* I am never sure what MacDonald was hoping to achieve with Phantasies. It has very little over-arching plot and is mostly a sequence of vignettes, exploring various fairy tale motifs, as the narrator Anodos traverses Fairy Land. Along the way, he meets various wisewomen, frees an enchanted lady, makes friends and enemies of flower fairies and tree spirits, helps a knight redeem himself, and slays a marauding giant. At one point, MacDonald even inserts a supernatural story set in contemporary Prague; it is framed as something that Anodos reads in the library while he is in residence at a magical castle, but it really seems out of place. Perhaps I am expecting too much of a coherent storyline when I approach the book, since even the title suggests that MacDonald was primarily interested in just depicting a sequence of archetypal fairy tale scenes. Moreover, the text shows hallmarks of having been written entirely sequentially, with little to no editing, (such as—right around the encounter with the scrannel-voiced kobolds—the narrator belatedly mentioning that the caverns he had been traversing were not dark but actually partially lit, although he could identify the source of the illumination). However, I think Phantasies ultimately compares unfavorably to The King of Elfland’s Daughter, which is also mostly concerned with scenes from Elfland and its hinterlands, yet which contrives to pull together, out of the various fairytale encounters, a more coherent total narrative.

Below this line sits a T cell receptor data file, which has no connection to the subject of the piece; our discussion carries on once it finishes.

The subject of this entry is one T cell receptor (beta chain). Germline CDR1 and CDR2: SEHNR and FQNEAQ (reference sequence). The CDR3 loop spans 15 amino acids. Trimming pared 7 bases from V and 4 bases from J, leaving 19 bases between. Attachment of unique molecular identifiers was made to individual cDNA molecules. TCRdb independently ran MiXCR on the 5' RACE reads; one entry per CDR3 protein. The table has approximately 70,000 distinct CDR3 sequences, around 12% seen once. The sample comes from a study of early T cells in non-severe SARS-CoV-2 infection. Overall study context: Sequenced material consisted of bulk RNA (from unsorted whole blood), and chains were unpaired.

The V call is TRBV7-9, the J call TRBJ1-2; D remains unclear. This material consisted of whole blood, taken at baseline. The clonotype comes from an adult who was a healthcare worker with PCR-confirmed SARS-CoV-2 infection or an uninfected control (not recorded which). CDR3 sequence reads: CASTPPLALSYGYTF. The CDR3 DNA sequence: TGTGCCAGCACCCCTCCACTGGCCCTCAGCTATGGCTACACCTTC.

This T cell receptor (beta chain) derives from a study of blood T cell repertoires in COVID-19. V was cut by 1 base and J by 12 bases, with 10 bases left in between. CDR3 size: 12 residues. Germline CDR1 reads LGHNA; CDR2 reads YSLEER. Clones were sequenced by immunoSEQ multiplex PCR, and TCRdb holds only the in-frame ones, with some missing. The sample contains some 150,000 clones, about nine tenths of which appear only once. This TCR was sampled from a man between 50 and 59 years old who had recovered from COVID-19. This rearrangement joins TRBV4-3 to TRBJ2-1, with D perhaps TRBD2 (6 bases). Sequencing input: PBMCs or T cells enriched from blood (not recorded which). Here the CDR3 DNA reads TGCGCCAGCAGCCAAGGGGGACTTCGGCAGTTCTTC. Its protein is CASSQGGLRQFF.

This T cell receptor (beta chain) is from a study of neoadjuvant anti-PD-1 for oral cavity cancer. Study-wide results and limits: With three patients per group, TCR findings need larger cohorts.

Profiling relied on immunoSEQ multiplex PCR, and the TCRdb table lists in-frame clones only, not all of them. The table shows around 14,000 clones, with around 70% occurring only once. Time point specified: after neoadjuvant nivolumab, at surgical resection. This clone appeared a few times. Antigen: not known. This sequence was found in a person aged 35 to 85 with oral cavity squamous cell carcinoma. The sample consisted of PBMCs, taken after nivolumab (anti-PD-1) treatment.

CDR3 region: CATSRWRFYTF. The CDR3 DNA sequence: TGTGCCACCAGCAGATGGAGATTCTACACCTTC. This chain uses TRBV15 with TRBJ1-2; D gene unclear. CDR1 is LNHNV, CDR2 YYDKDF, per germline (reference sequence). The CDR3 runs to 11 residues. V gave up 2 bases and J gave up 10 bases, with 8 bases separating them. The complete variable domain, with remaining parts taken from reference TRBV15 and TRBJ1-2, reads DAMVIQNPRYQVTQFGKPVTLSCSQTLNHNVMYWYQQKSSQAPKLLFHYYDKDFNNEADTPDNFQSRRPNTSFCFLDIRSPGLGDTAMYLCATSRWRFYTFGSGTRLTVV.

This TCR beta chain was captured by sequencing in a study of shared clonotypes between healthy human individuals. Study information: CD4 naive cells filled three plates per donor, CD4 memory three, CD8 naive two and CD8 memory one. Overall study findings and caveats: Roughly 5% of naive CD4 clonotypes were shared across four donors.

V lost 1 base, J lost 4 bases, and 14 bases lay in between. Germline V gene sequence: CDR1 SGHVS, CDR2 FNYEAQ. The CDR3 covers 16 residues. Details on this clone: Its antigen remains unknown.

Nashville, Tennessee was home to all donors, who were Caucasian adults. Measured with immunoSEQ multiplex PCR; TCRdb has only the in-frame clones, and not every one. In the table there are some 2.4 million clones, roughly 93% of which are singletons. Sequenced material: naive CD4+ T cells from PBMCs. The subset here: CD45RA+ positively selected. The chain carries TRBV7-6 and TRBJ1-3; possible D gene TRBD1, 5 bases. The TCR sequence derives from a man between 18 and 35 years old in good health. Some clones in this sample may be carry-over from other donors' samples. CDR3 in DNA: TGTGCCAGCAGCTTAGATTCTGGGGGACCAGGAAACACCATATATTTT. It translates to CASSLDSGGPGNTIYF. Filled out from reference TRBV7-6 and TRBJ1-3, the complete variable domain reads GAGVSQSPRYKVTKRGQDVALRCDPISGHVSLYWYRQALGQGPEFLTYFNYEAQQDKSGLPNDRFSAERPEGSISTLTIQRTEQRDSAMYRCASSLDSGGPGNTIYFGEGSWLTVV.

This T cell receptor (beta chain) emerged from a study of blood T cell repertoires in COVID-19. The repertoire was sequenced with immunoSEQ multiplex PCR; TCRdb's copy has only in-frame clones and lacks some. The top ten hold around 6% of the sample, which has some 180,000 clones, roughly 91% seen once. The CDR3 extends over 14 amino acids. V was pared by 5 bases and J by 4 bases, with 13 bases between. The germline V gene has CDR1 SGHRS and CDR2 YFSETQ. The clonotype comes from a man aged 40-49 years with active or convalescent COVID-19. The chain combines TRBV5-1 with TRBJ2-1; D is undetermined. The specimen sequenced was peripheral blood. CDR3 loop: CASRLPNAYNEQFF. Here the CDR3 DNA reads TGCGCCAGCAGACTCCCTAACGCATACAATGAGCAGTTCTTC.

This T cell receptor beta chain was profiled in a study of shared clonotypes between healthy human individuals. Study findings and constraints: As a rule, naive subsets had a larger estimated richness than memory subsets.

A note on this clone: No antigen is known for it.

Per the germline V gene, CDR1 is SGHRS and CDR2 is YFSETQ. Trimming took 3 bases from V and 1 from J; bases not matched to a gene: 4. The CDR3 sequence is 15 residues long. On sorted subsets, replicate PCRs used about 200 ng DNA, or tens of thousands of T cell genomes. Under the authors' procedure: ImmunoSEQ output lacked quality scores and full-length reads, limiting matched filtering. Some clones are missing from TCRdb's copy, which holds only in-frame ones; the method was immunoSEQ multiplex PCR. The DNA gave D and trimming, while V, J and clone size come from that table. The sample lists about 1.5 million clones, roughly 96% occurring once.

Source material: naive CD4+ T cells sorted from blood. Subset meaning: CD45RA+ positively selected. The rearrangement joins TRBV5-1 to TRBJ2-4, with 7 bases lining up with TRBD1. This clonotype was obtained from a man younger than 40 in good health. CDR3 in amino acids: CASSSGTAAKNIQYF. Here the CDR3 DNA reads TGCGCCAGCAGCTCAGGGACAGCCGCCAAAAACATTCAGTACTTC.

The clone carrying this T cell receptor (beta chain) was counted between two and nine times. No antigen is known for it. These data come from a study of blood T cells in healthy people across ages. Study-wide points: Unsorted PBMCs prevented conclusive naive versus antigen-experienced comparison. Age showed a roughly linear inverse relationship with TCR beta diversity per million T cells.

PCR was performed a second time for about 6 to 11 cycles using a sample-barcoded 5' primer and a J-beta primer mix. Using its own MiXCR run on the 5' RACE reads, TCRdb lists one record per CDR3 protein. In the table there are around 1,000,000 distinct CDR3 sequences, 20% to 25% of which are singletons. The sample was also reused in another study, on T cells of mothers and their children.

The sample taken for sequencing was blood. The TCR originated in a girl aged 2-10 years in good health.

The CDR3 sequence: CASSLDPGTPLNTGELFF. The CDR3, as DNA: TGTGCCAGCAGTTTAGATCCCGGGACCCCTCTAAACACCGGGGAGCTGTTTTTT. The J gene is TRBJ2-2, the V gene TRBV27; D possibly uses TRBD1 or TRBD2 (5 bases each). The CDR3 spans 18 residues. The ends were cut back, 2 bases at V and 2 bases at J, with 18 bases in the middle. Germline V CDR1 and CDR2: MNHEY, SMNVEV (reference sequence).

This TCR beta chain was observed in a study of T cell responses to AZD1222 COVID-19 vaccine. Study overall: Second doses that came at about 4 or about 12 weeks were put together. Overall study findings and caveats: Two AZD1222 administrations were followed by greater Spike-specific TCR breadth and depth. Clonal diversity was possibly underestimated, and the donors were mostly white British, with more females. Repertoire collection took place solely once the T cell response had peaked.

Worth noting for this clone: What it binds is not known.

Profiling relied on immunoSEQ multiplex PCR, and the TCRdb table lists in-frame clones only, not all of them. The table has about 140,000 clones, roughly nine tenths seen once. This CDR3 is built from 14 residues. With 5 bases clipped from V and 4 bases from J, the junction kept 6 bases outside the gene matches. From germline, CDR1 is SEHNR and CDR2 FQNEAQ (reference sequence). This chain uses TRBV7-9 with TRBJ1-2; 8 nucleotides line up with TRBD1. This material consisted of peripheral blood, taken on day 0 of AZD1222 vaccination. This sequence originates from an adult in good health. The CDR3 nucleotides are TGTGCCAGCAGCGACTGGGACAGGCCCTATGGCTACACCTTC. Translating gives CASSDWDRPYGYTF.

16. MacDonald sounds like Leskov in being drawn to a more or less plotless series of anecdotes. It can be fine if that’s the sort of thing one’s in the mood for.

  17. January First-of-May says

    a more or less plotless series of anecdotes

    The thing is that such series tend to work better as a short story collection rather than a novel.

    (OTOH I do quite like the adventures of Iona Sheket, which are a plotless-ish series of anecdotes, flowing into each other, quite successfully masquerading as a single novel. Might depend on the genre.)

  18. David Eddyshaw says

    Phantastes. (But you knew that.)

    Lilith has more of a plot (and is basically better.)

  19. MacDonald was capable of laying out a real novel-length plot though. He does so in The Princess and the Goblin, and I think it is no coincidence that that is his best-known work. However, even there he sometimes edges toward including disconnected fairy tale pageantry at times. Princess Irene’s king-papa seems like he should play an important role in the story, but he never really does; in fact, he sometimes seems more like a prop of the fairy tale setting than a character.

    @David Eddyshaw: Whoops! I just typed the name on autopilot. And you are right, Lilith also has more of a plot, although not as much as The Princess and the Goblin.

  20. David Eddyshaw says

    MacDonald wrote quite a few straight novels, too (none of which I’ve ever got round to reading, though I actually have a copy of Sir Gibbie, somewhere.) Presumably they have a higher plot-to-anecdote ratio.